Question:  And regarding the shelling of the power plant, does the UN have any assessment who does it?

Spokesman:  No.  But, the fact that we have no assessment doesn't mean that we're not calling for it to stop.  James.

Question:  Yeah.  One of the most important jobs in the UN system, the High Commissioner for Human Rights, she is leaving, High Commissioner Bachelet.  She's leaving on Wednesday.  Her new… someone should take over on Thursday.  It's the Secretary‑General's decision.  He's known about her leaving for a long time.  Are you confident that you will have an announcement before Thursday of a new High Commissioner for Human Rights?

Spokesman:  The process of recruitment is ongoing expeditiously without sacrificing its seriousness, and we will have an announcement as soon as we can.

Question:  So, will you have… because the process is supposed to be the Secretary‑General decides and the GA.  I mean, doesn't seem…?

Spokesman:  If there is no announcement beforehand, there will be an officer in charge for a short period of time.

Question:  Seriously, a lot of important jobs in the UN are not filled.  Can come on to that later, but staying on human rights, that report on China and the Uyghurs, why has that report not been published?  We were told so many times it's coming, it's coming.  We were told it was going to come before Bachelet steps down.  Again, we only have two more days.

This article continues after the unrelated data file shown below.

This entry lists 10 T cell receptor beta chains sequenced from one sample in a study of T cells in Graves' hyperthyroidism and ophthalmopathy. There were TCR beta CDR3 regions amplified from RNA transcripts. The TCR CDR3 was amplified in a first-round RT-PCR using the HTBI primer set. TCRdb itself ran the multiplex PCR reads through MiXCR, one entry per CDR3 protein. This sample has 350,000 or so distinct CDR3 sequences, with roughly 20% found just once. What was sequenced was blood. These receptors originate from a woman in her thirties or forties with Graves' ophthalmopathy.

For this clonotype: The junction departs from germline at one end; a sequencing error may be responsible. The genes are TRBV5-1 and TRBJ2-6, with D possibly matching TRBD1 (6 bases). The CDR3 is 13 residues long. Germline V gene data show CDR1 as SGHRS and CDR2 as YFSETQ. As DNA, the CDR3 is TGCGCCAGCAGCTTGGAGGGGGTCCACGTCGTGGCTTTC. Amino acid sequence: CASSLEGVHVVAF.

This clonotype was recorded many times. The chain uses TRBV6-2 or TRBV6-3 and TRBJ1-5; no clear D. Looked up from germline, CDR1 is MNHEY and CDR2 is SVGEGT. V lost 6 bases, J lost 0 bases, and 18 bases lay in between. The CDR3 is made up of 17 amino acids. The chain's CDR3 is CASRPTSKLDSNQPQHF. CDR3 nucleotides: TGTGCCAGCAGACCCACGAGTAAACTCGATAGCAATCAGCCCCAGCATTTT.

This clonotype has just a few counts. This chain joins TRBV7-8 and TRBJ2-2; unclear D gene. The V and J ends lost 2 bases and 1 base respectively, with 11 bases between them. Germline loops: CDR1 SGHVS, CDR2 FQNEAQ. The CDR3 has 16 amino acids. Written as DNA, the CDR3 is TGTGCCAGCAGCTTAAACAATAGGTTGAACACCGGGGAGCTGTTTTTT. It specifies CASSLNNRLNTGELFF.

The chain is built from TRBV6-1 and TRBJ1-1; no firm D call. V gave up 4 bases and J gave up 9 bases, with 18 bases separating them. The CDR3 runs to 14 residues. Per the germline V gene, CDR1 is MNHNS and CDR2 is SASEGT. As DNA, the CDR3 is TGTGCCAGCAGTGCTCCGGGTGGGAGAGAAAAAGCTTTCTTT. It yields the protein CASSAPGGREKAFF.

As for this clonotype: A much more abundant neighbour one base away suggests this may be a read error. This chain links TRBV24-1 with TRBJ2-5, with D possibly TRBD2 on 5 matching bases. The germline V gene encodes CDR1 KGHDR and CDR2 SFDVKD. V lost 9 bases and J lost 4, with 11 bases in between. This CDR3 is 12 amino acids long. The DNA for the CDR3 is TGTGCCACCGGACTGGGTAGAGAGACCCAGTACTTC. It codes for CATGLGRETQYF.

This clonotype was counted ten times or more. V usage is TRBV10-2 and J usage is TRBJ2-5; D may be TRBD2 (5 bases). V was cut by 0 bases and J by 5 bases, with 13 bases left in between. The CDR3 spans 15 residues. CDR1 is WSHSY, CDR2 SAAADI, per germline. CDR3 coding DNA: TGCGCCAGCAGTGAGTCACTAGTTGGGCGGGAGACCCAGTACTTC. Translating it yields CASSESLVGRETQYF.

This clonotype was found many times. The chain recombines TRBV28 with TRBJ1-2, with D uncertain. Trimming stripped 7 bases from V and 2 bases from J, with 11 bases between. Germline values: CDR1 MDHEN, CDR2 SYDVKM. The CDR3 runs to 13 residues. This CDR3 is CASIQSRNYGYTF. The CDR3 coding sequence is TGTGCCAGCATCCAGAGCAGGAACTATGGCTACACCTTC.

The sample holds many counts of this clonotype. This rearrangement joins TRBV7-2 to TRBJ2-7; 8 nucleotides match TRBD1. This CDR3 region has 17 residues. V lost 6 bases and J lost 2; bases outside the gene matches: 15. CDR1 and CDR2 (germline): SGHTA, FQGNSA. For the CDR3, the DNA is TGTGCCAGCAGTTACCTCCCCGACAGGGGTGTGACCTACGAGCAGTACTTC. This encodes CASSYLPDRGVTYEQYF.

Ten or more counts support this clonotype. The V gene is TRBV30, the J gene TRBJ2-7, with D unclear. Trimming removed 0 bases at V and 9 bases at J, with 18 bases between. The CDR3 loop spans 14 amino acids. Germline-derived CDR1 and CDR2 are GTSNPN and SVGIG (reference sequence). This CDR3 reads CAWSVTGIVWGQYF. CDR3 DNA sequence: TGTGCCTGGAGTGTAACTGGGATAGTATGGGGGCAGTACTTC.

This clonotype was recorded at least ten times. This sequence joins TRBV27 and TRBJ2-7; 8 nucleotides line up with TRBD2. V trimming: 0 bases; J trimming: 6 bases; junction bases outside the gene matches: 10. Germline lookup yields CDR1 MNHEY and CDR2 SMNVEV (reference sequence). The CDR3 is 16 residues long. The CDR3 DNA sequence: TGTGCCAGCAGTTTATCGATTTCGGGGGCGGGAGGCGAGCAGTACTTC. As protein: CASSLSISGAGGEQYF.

Spokesman:  That… I… that is a question the High Commissioner addressed.  It's a question to be addressed to her office.  The Secretary‑General fully supports the work of the High Commissioner in that regard, but it is not one that the Secretary‑General has any involvement in.

Question:  But, you don't… I mean, there's no worry that this report is just been buried?  Because that's what some human rights groups…

Spokesman:  I think Ms. Bachelet answered that question.  Michelle?

Question:  A follow‑up to that.  In the interest of transparency, how many people have been interviewed, and how many people applied?

Spokesman:  Those are not numbers that we traditionally share.  I can tell you that there was a good number of interviews.  The application process… I mean, the call for candidates was circulated far and wide.

Question:  The High Commissioner herself said last week maybe 50‑odd people applied.  Is that accurate?

Spokesman:  I don't know is the short answer and the truthful one.  All of the above can be true.

Correspondent:  Maybe you should ask some more questions, Steph.

Spokesman:  Yes, yes.  Go ahead, Edward.  Yes, go ahead.

Question:  Yeah, Steph.  It's been a year since the US withdrew its army from Afghanistan.  How does the UN evaluate the current situation after the withdrawal?